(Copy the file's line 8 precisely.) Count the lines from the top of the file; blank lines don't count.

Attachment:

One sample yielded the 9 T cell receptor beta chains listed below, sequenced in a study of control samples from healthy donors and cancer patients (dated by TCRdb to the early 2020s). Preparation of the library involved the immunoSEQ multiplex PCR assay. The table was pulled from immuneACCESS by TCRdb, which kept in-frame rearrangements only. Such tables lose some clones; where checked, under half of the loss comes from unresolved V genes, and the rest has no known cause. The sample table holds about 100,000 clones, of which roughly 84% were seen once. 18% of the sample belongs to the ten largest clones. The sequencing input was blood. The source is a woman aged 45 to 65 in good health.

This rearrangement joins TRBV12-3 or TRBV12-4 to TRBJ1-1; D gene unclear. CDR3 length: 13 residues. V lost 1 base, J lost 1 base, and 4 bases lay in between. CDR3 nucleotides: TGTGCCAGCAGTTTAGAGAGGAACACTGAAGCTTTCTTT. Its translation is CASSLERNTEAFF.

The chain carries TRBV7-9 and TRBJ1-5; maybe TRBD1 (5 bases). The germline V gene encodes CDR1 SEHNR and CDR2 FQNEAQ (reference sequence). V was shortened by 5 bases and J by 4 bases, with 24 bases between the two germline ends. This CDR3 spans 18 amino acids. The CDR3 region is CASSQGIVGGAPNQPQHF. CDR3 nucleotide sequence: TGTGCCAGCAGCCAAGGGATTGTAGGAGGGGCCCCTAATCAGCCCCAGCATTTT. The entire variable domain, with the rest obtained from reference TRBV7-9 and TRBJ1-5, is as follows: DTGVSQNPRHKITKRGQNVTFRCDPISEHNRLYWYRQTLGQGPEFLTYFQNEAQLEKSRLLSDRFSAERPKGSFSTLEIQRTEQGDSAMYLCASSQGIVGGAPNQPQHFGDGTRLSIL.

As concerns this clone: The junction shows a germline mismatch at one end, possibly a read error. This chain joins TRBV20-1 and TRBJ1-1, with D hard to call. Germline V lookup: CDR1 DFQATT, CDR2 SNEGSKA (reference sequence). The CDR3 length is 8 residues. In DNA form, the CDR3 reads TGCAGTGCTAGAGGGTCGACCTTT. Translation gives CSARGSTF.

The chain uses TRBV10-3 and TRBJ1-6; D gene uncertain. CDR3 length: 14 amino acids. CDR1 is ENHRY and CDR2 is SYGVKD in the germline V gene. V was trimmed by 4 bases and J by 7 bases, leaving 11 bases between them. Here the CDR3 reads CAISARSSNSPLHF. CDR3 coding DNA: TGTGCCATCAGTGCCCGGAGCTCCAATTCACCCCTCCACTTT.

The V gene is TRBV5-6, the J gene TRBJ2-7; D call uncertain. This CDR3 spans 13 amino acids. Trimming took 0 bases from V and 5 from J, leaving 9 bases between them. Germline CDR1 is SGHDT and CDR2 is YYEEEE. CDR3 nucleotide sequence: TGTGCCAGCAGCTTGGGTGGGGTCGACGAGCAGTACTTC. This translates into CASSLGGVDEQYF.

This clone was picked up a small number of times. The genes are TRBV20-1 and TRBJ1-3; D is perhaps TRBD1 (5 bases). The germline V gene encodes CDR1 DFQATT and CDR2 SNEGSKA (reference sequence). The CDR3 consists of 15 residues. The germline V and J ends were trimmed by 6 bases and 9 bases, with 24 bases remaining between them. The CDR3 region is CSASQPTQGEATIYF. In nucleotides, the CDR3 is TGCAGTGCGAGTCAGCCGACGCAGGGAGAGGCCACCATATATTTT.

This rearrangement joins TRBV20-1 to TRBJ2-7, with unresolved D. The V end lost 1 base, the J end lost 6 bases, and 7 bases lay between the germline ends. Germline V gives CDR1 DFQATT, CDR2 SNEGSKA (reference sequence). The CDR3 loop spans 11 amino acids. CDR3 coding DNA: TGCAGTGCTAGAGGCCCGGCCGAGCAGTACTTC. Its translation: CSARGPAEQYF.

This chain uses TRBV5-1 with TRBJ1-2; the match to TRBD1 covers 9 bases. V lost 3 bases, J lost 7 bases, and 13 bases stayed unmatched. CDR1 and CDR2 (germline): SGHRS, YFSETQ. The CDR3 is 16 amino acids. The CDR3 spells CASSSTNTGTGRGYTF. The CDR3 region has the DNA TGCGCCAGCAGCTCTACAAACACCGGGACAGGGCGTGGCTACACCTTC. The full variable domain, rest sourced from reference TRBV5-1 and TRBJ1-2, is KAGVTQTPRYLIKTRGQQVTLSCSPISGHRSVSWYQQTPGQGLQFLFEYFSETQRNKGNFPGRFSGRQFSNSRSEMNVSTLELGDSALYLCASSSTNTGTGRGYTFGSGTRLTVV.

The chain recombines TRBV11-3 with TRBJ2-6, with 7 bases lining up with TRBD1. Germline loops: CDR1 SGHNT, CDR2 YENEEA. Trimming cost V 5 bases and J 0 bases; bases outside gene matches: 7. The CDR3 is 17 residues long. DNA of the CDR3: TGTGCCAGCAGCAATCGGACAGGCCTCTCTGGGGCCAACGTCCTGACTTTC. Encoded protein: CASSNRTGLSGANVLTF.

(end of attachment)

This rearrangement joins TRBV20-1 to TRBJ2-7, with unresolved D. The V end lost 1 base, the J end lost 6 bases, and 7 bases lay between the germline ends. Germline V gives CDR1 DFQATT, CDR2 SNEGSKA (reference sequence). The CDR3 loop spans 11 amino acids. CDR3 coding DNA: TGCAGTGCTAGAGGCCCGGCCGAGCAGTACTTC. Its translation: CSARGPAEQYF.